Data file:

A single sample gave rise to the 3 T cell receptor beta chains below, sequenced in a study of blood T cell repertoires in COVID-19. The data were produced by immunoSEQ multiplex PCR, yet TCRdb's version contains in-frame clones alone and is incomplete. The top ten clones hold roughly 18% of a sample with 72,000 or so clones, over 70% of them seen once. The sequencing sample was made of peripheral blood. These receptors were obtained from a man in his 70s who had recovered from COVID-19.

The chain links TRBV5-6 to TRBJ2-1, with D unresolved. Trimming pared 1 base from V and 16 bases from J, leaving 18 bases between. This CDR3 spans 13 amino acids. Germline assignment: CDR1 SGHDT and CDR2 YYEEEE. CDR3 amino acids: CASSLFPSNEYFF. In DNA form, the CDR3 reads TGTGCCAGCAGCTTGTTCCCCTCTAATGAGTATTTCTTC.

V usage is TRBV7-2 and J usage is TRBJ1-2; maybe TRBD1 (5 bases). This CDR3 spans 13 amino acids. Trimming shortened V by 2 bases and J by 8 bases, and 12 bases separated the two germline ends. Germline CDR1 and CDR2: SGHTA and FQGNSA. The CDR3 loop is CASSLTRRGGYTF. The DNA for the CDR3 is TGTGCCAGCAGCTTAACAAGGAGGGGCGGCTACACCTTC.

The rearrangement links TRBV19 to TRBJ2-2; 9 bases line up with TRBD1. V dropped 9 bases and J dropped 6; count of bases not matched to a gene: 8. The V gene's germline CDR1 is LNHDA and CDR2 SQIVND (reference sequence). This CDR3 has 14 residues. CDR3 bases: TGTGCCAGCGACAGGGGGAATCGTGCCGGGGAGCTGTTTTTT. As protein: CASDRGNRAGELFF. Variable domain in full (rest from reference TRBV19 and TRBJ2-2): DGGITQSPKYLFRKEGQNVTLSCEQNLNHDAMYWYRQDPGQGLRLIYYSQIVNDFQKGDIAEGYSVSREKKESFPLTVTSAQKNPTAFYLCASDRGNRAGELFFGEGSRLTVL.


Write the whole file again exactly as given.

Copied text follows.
A single sample gave rise to the 3 T cell receptor beta chains below, sequenced in a study of blood T cell repertoires in COVID-19. The data were produced by immunoSEQ multiplex PCR, yet TCRdb's version contains in-frame clones alone and is incomplete. The top ten clones hold roughly 18% of a sample with 72,000 or so clones, over 70% of them seen once. The sequencing sample was made of peripheral blood. These receptors were obtained from a man in his 70s who had recovered from COVID-19.

The chain links TRBV5-6 to TRBJ2-1, with D unresolved. Trimming pared 1 base from V and 16 bases from J, leaving 18 bases between. This CDR3 spans 13 amino acids. Germline assignment: CDR1 SGHDT and CDR2 YYEEEE. CDR3 amino acids: CASSLFPSNEYFF. In DNA form, the CDR3 reads TGTGCCAGCAGCTTGTTCCCCTCTAATGAGTATTTCTTC.

V usage is TRBV7-2 and J usage is TRBJ1-2; maybe TRBD1 (5 bases). This CDR3 spans 13 amino acids. Trimming shortened V by 2 bases and J by 8 bases, and 12 bases separated the two germline ends. Germline CDR1 and CDR2: SGHTA and FQGNSA. The CDR3 loop is CASSLTRRGGYTF. The DNA for the CDR3 is TGTGCCAGCAGCTTAACAAGGAGGGGCGGCTACACCTTC.

The rearrangement links TRBV19 to TRBJ2-2; 9 bases line up with TRBD1. V dropped 9 bases and J dropped 6; count of bases not matched to a gene: 8. The V gene's germline CDR1 is LNHDA and CDR2 SQIVND (reference sequence). This CDR3 has 14 residues. CDR3 bases: TGTGCCAGCGACAGGGGGAATCGTGCCGGGGAGCTGTTTTTT. As protein: CASDRGNRAGELFF. Variable domain in full (rest from reference TRBV19 and TRBJ2-2): DGGITQSPKYLFRKEGQNVTLSCEQNLNHDAMYWYRQDPGQGLRLIYYSQIVNDFQKGDIAEGYSVSREKKESFPLTVTSAQKNPTAFYLCASDRGNRAGELFFGEGSRLTVL.